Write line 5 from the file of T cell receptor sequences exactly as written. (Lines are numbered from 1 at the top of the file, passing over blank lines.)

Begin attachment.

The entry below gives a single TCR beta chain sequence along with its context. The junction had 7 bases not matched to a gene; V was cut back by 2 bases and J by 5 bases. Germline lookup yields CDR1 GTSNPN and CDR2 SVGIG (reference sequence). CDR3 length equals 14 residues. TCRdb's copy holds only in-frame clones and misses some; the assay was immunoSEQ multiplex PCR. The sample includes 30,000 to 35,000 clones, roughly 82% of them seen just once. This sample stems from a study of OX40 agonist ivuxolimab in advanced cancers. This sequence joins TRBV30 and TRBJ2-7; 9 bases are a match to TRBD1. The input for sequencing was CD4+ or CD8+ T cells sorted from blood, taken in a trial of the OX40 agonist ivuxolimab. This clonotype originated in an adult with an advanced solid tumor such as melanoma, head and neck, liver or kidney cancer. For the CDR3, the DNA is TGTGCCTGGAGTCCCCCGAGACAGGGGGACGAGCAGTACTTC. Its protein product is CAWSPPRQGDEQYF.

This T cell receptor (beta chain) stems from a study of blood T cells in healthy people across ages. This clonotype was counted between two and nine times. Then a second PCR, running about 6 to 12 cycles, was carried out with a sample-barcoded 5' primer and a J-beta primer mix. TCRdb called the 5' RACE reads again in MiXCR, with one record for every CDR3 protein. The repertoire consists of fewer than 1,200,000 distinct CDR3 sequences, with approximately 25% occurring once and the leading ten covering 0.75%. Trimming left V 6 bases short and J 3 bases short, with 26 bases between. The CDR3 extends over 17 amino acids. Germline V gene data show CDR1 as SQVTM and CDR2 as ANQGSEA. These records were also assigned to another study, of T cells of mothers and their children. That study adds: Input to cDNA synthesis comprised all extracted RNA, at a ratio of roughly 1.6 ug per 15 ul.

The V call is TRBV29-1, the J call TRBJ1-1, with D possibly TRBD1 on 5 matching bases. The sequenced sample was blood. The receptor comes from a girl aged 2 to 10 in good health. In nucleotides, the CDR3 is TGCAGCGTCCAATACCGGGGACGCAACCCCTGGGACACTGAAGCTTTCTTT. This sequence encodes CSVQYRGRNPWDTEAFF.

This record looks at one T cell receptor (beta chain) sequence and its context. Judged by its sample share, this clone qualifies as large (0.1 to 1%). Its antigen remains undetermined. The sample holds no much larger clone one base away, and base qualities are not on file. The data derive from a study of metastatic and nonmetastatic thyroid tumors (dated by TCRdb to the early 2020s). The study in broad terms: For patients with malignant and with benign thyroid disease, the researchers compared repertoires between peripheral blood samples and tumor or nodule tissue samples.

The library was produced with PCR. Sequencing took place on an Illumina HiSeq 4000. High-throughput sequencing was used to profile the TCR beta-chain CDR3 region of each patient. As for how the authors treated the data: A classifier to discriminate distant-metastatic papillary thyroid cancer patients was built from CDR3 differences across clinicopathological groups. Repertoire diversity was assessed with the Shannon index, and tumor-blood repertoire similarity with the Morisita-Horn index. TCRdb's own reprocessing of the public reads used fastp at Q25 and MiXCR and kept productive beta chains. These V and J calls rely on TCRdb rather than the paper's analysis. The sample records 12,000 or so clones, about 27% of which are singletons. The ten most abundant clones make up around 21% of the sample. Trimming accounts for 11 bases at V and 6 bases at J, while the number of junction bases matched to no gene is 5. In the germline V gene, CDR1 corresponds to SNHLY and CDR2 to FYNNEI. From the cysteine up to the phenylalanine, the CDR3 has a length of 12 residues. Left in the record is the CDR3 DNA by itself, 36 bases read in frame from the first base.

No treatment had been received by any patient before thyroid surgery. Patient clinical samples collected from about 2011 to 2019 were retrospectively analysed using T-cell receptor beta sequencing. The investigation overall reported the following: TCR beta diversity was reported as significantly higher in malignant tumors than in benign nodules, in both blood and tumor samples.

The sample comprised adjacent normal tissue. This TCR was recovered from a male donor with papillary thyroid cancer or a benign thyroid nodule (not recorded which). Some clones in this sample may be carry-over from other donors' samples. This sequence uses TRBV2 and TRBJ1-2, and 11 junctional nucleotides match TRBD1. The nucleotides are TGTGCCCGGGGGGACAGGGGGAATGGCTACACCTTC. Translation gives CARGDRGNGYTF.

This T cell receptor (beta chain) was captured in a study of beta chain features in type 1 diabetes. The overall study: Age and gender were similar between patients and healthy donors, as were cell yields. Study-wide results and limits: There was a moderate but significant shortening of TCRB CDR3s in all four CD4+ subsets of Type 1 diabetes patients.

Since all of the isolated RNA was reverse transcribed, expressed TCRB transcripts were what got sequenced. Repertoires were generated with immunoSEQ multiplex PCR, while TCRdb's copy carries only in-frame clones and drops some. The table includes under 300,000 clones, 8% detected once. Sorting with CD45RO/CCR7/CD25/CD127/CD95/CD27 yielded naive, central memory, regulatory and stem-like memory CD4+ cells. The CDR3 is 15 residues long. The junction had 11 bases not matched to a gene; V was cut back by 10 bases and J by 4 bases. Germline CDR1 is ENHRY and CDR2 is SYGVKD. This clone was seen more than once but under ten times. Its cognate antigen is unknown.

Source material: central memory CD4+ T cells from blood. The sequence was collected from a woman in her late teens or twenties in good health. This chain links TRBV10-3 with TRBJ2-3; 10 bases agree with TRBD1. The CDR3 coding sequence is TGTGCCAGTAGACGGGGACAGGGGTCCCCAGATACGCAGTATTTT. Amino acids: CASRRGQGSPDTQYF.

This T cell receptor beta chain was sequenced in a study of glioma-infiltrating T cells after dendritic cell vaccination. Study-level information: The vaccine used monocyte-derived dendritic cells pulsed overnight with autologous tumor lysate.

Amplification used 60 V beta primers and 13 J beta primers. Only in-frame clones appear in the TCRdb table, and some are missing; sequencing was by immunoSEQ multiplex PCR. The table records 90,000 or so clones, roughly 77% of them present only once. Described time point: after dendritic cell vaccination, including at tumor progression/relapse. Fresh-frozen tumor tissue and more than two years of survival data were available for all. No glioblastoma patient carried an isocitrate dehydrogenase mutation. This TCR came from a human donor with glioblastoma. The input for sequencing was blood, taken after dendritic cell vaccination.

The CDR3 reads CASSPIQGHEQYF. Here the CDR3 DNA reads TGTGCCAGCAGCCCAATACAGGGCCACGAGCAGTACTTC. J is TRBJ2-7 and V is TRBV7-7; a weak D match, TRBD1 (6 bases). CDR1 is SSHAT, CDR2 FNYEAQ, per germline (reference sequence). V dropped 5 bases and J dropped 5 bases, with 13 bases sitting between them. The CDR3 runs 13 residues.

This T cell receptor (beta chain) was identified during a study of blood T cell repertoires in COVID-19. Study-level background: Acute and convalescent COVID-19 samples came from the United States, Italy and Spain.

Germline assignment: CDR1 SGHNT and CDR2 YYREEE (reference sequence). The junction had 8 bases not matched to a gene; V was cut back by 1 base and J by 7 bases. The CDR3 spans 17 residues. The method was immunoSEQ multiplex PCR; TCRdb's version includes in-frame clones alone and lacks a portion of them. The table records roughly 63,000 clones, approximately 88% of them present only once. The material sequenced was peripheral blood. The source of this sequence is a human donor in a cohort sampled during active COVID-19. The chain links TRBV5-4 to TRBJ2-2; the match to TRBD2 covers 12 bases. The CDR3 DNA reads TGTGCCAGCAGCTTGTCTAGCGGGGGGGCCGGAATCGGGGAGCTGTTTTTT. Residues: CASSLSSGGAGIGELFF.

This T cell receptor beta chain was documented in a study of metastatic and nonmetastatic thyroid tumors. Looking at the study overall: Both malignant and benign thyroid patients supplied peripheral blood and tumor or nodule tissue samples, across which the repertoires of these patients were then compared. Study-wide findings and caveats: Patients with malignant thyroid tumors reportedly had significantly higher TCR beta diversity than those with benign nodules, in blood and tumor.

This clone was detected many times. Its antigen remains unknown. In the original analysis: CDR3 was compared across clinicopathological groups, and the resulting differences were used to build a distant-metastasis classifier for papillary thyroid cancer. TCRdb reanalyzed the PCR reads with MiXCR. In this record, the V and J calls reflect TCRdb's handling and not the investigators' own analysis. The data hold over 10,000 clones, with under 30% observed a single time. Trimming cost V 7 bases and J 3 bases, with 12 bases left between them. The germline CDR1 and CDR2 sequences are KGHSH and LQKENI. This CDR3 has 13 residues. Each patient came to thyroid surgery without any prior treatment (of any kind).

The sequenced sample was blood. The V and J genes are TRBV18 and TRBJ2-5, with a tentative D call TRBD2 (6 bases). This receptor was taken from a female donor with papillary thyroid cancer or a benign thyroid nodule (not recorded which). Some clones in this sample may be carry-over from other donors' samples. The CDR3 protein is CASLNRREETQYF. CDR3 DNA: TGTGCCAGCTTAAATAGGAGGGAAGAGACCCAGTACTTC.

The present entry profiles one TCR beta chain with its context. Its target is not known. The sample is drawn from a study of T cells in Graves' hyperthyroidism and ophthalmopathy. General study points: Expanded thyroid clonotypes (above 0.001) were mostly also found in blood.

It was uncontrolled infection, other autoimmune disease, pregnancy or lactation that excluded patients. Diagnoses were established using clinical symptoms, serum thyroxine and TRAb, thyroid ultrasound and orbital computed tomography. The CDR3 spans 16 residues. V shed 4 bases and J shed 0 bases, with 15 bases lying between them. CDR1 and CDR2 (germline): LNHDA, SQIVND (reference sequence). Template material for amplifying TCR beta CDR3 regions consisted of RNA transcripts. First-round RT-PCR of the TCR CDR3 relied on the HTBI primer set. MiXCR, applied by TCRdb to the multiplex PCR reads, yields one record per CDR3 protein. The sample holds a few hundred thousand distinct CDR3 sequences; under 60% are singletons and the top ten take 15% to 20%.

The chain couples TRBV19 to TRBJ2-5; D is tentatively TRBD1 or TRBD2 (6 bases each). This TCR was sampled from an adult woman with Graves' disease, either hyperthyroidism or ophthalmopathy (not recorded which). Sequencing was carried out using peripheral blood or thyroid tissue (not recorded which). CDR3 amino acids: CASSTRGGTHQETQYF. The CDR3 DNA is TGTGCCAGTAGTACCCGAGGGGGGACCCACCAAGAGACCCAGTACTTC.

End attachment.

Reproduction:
The library was produced with PCR. Sequencing took place on an Illumina HiSeq 4000. High-throughput sequencing was used to profile the TCR beta-chain CDR3 region of each patient. As for how the authors treated the data: A classifier to discriminate distant-metastatic papillary thyroid cancer patients was built from CDR3 differences across clinicopathological groups. Repertoire diversity was assessed with the Shannon index, and tumor-blood repertoire similarity with the Morisita-Horn index. TCRdb's own reprocessing of the public reads used fastp at Q25 and MiXCR and kept productive beta chains. These V and J calls rely on TCRdb rather than the paper's analysis. The sample records 12,000 or so clones, about 27% of which are singletons. The ten most abundant clones make up around 21% of the sample. Trimming accounts for 11 bases at V and 6 bases at J, while the number of junction bases matched to no gene is 5. In the germline V gene, CDR1 corresponds to SNHLY and CDR2 to FYNNEI. From the cysteine up to the phenylalanine, the CDR3 has a length of 12 residues. Left in the record is the CDR3 DNA by itself, 36 bases read in frame from the first base.